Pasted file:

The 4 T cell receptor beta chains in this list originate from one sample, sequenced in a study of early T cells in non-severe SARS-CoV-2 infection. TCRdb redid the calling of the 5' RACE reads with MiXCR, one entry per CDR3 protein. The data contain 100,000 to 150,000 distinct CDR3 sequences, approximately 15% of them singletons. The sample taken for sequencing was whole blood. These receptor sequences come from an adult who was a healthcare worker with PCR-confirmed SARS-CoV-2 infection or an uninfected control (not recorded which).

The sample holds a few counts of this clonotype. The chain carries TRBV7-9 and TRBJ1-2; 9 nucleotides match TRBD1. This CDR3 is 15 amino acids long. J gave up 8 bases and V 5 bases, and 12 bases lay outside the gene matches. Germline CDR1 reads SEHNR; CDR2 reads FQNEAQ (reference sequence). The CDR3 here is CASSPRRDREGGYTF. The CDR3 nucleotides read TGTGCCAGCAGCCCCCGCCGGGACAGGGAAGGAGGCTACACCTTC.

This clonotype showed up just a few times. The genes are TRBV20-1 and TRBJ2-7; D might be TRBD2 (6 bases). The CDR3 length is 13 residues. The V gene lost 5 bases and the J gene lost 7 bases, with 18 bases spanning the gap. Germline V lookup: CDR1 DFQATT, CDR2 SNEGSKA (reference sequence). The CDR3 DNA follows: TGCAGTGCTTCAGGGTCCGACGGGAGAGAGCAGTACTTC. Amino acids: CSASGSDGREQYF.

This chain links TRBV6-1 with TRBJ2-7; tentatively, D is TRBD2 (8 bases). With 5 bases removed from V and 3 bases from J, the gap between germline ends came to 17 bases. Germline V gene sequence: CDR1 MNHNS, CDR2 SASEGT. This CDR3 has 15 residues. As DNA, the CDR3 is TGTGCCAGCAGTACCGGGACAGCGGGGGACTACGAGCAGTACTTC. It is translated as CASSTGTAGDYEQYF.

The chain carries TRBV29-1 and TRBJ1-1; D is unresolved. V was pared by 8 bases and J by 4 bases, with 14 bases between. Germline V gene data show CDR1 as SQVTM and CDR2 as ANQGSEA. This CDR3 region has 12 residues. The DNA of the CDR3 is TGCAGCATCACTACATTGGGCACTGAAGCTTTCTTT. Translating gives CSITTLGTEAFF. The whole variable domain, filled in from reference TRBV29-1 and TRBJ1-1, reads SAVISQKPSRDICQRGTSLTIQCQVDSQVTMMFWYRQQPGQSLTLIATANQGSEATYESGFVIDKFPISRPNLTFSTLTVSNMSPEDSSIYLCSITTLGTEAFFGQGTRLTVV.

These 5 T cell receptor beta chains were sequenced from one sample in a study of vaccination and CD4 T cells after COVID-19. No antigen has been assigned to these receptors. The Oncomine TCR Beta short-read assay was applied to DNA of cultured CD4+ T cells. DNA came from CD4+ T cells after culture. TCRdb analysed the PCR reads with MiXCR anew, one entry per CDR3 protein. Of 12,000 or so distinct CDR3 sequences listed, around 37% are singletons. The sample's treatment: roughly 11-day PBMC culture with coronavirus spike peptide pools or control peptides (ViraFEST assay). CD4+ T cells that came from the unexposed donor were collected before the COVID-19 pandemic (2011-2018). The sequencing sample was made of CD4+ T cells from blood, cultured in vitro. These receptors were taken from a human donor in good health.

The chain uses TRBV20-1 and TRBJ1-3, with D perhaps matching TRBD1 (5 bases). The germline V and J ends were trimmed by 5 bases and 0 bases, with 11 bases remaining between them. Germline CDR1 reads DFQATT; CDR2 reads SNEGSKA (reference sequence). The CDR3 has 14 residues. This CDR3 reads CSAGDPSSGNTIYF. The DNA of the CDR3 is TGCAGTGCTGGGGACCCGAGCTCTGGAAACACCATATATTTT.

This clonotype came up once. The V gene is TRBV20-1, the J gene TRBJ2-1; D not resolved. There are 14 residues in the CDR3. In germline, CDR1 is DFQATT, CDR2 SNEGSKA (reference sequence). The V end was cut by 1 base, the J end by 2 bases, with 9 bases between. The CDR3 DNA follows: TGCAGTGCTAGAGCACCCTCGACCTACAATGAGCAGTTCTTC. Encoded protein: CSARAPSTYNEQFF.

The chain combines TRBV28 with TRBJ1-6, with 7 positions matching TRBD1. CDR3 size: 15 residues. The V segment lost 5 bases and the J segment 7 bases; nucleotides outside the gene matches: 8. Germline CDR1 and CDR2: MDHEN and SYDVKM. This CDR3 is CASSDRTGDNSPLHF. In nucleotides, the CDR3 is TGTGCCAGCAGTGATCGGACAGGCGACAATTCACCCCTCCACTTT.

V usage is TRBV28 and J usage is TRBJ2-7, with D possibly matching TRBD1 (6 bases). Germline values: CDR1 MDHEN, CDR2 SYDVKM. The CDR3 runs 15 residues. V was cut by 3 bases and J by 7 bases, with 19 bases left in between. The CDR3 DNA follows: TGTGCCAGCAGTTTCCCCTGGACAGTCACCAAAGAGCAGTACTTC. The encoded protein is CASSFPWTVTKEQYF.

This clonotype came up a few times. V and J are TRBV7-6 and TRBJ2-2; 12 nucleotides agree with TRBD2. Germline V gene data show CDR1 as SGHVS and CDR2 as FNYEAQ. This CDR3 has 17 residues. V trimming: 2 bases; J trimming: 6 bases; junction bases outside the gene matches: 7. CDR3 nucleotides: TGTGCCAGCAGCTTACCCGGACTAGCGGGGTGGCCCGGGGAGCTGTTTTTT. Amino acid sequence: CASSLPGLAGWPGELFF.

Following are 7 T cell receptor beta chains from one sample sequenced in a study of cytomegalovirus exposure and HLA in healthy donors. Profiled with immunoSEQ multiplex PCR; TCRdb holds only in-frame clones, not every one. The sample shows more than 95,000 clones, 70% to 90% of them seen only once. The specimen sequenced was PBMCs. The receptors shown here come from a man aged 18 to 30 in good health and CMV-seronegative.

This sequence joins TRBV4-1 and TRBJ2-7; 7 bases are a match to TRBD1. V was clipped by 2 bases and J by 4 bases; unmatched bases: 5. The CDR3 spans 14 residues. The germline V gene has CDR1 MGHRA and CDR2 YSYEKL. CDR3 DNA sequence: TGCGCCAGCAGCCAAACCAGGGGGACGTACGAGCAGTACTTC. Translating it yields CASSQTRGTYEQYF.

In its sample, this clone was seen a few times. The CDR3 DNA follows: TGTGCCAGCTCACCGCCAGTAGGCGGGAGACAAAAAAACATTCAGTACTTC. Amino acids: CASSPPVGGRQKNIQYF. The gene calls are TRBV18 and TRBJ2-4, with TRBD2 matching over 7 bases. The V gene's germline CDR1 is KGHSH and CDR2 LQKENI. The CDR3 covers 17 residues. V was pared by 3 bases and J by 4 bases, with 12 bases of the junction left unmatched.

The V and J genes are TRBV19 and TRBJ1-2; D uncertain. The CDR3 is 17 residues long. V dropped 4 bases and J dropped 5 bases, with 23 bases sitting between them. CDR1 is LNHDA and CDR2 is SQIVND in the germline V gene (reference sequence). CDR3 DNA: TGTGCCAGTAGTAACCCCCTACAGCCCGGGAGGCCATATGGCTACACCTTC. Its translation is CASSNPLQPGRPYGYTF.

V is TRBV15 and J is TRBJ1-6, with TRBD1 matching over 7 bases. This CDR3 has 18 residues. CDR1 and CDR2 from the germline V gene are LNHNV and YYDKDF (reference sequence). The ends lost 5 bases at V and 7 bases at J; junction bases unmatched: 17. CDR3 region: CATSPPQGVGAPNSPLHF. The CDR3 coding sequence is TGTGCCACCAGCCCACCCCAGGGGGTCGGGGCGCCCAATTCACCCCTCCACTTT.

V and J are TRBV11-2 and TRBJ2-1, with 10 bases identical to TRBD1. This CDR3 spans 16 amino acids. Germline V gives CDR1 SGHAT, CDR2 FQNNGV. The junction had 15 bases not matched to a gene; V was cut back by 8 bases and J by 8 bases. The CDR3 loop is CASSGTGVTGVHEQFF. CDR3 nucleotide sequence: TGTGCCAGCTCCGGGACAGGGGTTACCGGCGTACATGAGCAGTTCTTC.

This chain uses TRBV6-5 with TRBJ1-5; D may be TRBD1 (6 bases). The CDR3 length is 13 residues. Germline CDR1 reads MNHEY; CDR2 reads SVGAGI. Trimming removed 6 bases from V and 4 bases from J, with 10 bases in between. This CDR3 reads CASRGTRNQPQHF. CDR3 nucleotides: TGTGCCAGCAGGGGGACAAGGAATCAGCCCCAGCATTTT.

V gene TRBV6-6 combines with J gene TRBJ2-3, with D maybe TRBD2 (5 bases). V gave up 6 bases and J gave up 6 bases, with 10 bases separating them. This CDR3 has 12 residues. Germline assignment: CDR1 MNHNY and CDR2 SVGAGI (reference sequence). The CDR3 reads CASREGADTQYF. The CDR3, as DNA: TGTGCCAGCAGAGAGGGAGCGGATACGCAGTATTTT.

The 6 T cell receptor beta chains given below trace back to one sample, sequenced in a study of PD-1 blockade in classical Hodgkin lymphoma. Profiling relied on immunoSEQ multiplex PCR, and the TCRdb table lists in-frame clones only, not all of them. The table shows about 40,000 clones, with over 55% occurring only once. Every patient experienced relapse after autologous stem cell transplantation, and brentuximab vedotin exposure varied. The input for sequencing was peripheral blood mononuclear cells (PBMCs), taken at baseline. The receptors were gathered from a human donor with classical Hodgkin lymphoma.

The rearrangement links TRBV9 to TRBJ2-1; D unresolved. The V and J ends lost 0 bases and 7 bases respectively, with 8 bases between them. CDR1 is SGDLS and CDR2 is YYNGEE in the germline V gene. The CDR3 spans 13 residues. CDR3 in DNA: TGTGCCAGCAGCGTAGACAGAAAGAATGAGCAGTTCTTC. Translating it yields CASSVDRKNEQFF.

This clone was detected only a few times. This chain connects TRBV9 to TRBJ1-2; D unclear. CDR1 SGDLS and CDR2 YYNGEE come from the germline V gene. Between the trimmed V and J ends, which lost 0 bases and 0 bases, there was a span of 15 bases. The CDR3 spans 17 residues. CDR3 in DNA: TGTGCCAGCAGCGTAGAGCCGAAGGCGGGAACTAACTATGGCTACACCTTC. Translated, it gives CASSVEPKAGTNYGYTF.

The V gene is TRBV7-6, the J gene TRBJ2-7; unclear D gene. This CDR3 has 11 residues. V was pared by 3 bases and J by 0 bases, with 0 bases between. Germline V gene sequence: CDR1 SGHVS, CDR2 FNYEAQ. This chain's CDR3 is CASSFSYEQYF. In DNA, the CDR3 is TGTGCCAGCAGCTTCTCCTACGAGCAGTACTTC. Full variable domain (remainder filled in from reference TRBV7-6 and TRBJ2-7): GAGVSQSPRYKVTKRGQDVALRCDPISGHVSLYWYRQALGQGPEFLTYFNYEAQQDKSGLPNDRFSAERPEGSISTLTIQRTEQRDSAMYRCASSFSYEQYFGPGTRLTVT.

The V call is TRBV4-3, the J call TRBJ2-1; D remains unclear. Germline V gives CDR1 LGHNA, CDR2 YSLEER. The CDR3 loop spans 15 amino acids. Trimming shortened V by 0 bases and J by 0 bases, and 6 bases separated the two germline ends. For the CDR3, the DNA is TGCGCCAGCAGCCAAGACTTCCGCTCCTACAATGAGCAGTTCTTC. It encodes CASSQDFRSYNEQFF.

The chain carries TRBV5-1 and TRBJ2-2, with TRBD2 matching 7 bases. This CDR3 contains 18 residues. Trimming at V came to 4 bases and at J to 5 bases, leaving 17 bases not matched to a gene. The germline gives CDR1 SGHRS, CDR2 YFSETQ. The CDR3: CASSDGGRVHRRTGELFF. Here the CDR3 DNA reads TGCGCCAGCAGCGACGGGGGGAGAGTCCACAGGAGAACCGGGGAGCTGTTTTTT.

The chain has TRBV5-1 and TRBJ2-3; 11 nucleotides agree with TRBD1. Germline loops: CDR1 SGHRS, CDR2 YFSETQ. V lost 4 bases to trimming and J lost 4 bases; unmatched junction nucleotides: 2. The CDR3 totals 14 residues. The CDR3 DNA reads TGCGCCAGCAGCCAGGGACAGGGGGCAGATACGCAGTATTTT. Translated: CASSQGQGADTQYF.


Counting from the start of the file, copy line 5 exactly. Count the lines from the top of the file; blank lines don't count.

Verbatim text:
The chain carries TRBV29-1 and TRBJ1-1; D is unresolved. V was pared by 8 bases and J by 4 bases, with 14 bases between. Germline V gene data show CDR1 as SQVTM and CDR2 as ANQGSEA. This CDR3 region has 12 residues. The DNA of the CDR3 is TGCAGCATCACTACATTGGGCACTGAAGCTTTCTTT. Translating gives CSITTLGTEAFF. The whole variable domain, filled in from reference TRBV29-1 and TRBJ1-1, reads SAVISQKPSRDICQRGTSLTIQCQVDSQVTMMFWYRQQPGQSLTLIATANQGSEATYESGFVIDKFPISRPNLTFSTLTVSNMSPEDSSIYLCSITTLGTEAFFGQGTRLTVV.